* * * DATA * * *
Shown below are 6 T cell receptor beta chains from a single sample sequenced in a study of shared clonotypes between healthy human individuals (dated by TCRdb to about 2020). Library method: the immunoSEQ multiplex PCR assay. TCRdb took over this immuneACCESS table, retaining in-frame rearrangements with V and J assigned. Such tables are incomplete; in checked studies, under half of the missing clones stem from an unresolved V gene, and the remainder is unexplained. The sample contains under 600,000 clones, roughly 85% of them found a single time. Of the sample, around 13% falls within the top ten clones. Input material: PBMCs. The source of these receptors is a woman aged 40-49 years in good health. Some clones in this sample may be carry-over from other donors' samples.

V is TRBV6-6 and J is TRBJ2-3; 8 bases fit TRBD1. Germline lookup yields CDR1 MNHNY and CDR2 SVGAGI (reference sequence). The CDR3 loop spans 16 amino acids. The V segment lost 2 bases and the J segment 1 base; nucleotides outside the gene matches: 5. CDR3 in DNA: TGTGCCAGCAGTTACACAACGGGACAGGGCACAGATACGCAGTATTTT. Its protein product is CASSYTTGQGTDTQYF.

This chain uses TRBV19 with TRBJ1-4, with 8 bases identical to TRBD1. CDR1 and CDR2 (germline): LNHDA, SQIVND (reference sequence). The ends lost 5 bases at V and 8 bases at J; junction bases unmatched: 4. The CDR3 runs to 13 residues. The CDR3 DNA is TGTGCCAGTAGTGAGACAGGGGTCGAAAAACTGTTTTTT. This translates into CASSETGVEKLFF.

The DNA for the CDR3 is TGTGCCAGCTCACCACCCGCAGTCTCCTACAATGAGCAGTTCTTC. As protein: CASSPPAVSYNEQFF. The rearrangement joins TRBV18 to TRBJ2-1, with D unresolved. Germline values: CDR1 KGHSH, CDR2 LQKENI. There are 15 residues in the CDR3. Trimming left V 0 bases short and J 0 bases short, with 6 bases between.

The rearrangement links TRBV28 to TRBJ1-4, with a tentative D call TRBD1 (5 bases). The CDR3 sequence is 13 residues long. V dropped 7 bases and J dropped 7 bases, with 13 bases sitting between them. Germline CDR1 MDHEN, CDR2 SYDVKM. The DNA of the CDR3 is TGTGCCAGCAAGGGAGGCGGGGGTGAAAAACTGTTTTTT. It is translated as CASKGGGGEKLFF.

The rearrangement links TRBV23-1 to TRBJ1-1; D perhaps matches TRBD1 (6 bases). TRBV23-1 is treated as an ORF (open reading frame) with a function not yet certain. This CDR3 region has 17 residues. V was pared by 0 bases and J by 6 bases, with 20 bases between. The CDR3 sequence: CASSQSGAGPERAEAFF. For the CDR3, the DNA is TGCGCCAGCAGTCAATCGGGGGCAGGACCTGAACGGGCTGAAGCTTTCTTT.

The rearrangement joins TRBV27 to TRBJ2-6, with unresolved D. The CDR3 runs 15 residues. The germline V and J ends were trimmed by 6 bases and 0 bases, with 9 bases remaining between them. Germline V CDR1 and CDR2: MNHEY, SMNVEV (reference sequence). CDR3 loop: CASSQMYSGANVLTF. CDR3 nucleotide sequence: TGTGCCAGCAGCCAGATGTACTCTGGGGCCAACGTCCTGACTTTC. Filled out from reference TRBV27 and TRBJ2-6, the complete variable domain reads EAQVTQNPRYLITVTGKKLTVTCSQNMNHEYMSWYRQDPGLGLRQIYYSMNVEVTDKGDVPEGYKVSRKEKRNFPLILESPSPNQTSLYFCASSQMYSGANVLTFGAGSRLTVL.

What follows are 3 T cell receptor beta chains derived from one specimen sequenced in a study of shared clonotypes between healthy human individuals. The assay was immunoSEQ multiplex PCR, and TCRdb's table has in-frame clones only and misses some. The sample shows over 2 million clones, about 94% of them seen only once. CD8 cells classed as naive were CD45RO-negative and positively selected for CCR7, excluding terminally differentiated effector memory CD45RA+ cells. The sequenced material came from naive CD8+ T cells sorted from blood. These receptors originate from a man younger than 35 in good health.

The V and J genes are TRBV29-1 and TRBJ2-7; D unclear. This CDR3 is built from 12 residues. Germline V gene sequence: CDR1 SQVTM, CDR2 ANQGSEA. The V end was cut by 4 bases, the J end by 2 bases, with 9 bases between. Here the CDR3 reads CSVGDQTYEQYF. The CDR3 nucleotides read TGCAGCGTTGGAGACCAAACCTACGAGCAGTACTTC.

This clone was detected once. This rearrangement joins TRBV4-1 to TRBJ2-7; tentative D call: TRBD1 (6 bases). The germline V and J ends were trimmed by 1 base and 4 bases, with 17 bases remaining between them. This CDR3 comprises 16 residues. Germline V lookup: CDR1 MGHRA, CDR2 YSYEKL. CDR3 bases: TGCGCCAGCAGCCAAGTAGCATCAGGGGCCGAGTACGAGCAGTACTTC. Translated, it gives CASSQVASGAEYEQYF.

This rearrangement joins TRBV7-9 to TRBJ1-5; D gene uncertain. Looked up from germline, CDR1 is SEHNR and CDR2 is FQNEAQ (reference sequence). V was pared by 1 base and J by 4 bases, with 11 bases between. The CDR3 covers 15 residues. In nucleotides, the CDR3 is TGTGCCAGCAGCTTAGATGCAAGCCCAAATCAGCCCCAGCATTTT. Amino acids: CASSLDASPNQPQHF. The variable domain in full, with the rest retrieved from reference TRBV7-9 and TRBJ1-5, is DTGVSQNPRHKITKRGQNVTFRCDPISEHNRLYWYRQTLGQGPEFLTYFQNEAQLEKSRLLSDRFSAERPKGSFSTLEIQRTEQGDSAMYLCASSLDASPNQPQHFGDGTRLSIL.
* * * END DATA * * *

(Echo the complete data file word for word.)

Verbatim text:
Shown below are 6 T cell receptor beta chains from a single sample sequenced in a study of shared clonotypes between healthy human individuals (dated by TCRdb to about 2020). Library method: the immunoSEQ multiplex PCR assay. TCRdb took over this immuneACCESS table, retaining in-frame rearrangements with V and J assigned. Such tables are incomplete; in checked studies, under half of the missing clones stem from an unresolved V gene, and the remainder is unexplained. The sample contains under 600,000 clones, roughly 85% of them found a single time. Of the sample, around 13% falls within the top ten clones. Input material: PBMCs. The source of these receptors is a woman aged 40-49 years in good health. Some clones in this sample may be carry-over from other donors' samples.

V is TRBV6-6 and J is TRBJ2-3; 8 bases fit TRBD1. Germline lookup yields CDR1 MNHNY and CDR2 SVGAGI (reference sequence). The CDR3 loop spans 16 amino acids. The V segment lost 2 bases and the J segment 1 base; nucleotides outside the gene matches: 5. CDR3 in DNA: TGTGCCAGCAGTTACACAACGGGACAGGGCACAGATACGCAGTATTTT. Its protein product is CASSYTTGQGTDTQYF.

This chain uses TRBV19 with TRBJ1-4, with 8 bases identical to TRBD1. CDR1 and CDR2 (germline): LNHDA, SQIVND (reference sequence). The ends lost 5 bases at V and 8 bases at J; junction bases unmatched: 4. The CDR3 runs to 13 residues. The CDR3 DNA is TGTGCCAGTAGTGAGACAGGGGTCGAAAAACTGTTTTTT. This translates into CASSETGVEKLFF.

The DNA for the CDR3 is TGTGCCAGCTCACCACCCGCAGTCTCCTACAATGAGCAGTTCTTC. As protein: CASSPPAVSYNEQFF. The rearrangement joins TRBV18 to TRBJ2-1, with D unresolved. Germline values: CDR1 KGHSH, CDR2 LQKENI. There are 15 residues in the CDR3. Trimming left V 0 bases short and J 0 bases short, with 6 bases between.

The rearrangement links TRBV28 to TRBJ1-4, with a tentative D call TRBD1 (5 bases). The CDR3 sequence is 13 residues long. V dropped 7 bases and J dropped 7 bases, with 13 bases sitting between them. Germline CDR1 MDHEN, CDR2 SYDVKM. The DNA of the CDR3 is TGTGCCAGCAAGGGAGGCGGGGGTGAAAAACTGTTTTTT. It is translated as CASKGGGGEKLFF.

The rearrangement links TRBV23-1 to TRBJ1-1; D perhaps matches TRBD1 (6 bases). TRBV23-1 is treated as an ORF (open reading frame) with a function not yet certain. This CDR3 region has 17 residues. V was pared by 0 bases and J by 6 bases, with 20 bases between. The CDR3 sequence: CASSQSGAGPERAEAFF. For the CDR3, the DNA is TGCGCCAGCAGTCAATCGGGGGCAGGACCTGAACGGGCTGAAGCTTTCTTT.

The rearrangement joins TRBV27 to TRBJ2-6, with unresolved D. The CDR3 runs 15 residues. The germline V and J ends were trimmed by 6 bases and 0 bases, with 9 bases remaining between them. Germline V CDR1 and CDR2: MNHEY, SMNVEV (reference sequence). CDR3 loop: CASSQMYSGANVLTF. CDR3 nucleotide sequence: TGTGCCAGCAGCCAGATGTACTCTGGGGCCAACGTCCTGACTTTC. Filled out from reference TRBV27 and TRBJ2-6, the complete variable domain reads EAQVTQNPRYLITVTGKKLTVTCSQNMNHEYMSWYRQDPGLGLRQIYYSMNVEVTDKGDVPEGYKVSRKEKRNFPLILESPSPNQTSLYFCASSQMYSGANVLTFGAGSRLTVL.

What follows are 3 T cell receptor beta chains derived from one specimen sequenced in a study of shared clonotypes between healthy human individuals. The assay was immunoSEQ multiplex PCR, and TCRdb's table has in-frame clones only and misses some. The sample shows over 2 million clones, about 94% of them seen only once. CD8 cells classed as naive were CD45RO-negative and positively selected for CCR7, excluding terminally differentiated effector memory CD45RA+ cells. The sequenced material came from naive CD8+ T cells sorted from blood. These receptors originate from a man younger than 35 in good health.

The V and J genes are TRBV29-1 and TRBJ2-7; D unclear. This CDR3 is built from 12 residues. Germline V gene sequence: CDR1 SQVTM, CDR2 ANQGSEA. The V end was cut by 4 bases, the J end by 2 bases, with 9 bases between. Here the CDR3 reads CSVGDQTYEQYF. The CDR3 nucleotides read TGCAGCGTTGGAGACCAAACCTACGAGCAGTACTTC.

This clone was detected once. This rearrangement joins TRBV4-1 to TRBJ2-7; tentative D call: TRBD1 (6 bases). The germline V and J ends were trimmed by 1 base and 4 bases, with 17 bases remaining between them. This CDR3 comprises 16 residues. Germline V lookup: CDR1 MGHRA, CDR2 YSYEKL. CDR3 bases: TGCGCCAGCAGCCAAGTAGCATCAGGGGCCGAGTACGAGCAGTACTTC. Translated, it gives CASSQVASGAEYEQYF.

This rearrangement joins TRBV7-9 to TRBJ1-5; D gene uncertain. Looked up from germline, CDR1 is SEHNR and CDR2 is FQNEAQ (reference sequence). V was pared by 1 base and J by 4 bases, with 11 bases between. The CDR3 covers 15 residues. In nucleotides, the CDR3 is TGTGCCAGCAGCTTAGATGCAAGCCCAAATCAGCCCCAGCATTTT. Amino acids: CASSLDASPNQPQHF. The variable domain in full, with the rest retrieved from reference TRBV7-9 and TRBJ1-5, is DTGVSQNPRHKITKRGQNVTFRCDPISEHNRLYWYRQTLGQGPEFLTYFQNEAQLEKSRLLSDRFSAERPKGSFSTLEIQRTEQGDSAMYLCASSLDASPNQPQHFGDGTRLSIL.